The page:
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Acta Ophthalmol. 2012 Nov;90(7):e534-9. doi: 10.1111/j.1755-3768.2012.02495.x. Epub 2012 Sep 13.

Corneal thickness after overnight wear of an intraocular pressure fluctuation contact lens sensor.

Author information

1
Department of Ophthalmology, Julius Maximilians University, Wuerzburg, Germany. f.freiberg@augenklinik.uni-wuerzburg.de

Abstract

PURPOSE:

To assess the effect of overnight wear of a contact lens-based sensor (CLS) for monitoring of 24-hr intraocular pressure (IOP) fluctuations on central corneal thickness (CCT).

MATERIALS AND METHODS:

 Changes in the CCT, mid-peripheral corneal thickness and central corneal radius (CCR) during overnight CLS wear in 20 eligible patients with ocular hypertension or established glaucoma were prospectively studied using ultrasound pachymetry and topography. Corneal thickness and CCR changes were evaluated from pre-to-postsleep, with the fellow eye as control. Paired t-test or Wilcoxon signed-rank test was used as appropriate and with α = 0.05. Relationship between the IOP profile recorded by the CLS and the pre-to-postsleep corneal thickness differences was assessed using the Spearman correlation coefficient.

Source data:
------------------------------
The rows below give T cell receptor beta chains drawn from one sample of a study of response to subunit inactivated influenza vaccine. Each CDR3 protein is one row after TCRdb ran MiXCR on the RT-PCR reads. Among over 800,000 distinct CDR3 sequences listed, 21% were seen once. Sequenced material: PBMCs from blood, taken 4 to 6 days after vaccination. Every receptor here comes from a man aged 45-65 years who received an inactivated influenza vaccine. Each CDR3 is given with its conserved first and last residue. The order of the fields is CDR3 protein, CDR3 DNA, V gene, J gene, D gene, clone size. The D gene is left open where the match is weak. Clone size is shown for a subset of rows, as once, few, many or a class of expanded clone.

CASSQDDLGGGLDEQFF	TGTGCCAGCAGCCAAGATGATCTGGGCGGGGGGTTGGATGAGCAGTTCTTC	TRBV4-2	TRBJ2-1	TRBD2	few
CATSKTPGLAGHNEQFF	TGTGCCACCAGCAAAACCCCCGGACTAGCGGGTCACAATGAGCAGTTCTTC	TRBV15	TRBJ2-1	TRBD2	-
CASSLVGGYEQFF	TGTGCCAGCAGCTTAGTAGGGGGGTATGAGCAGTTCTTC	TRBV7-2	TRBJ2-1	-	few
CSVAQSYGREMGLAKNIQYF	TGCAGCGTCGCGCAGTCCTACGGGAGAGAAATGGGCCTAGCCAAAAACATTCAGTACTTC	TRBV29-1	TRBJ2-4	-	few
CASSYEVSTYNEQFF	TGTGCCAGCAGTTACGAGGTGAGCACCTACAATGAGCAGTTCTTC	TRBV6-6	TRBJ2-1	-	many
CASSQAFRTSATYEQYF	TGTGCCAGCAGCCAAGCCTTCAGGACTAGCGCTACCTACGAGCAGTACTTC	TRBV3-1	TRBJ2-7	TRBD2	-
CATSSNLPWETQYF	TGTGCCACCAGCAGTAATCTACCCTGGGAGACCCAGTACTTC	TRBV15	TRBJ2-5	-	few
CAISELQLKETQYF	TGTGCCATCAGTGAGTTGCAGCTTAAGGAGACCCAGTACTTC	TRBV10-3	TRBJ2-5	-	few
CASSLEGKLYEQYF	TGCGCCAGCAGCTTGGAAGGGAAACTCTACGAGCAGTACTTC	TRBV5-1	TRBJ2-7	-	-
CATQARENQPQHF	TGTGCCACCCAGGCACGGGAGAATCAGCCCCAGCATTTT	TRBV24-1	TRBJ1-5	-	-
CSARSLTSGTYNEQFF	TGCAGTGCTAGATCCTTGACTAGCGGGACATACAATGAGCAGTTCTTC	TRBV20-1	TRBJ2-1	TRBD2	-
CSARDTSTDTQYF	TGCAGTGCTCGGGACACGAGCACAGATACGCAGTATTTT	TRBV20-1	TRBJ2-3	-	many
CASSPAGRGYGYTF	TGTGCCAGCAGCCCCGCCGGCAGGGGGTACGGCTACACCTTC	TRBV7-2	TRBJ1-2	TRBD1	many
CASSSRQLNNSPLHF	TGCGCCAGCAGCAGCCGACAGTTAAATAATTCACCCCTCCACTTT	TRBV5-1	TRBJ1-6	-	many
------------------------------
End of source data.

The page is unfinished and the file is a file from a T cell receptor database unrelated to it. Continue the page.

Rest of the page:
RESULTS:

After CLS wear, mean CCT had changed from 523 to 537 μm (p = 0.015) in the study eye and from 518 to 522 (p = 0.206) in the fellow eye (n = 15). There was no difference in CCT change between eyes (p = 0.075). There were no statistically significant changes in horizontal or vertical CCR in either eye (p > 0.05 for all). No correlation was found between the pre-to-postsleep differences in the CLS signal and the pre-to-postsleep differences in ultrasound CCT measurements (p = 0.974).

CONCLUSION:

The continuous IOP monitoring does not appear to be affected by differences in corneal thickness that occur during overnight CLS wear, although the CLS did induce some corneal swelling. This effect was not statistically significantly different from the control eye and does not seem to influence the CLS IOP profile.

[Indexed for MEDLINE]
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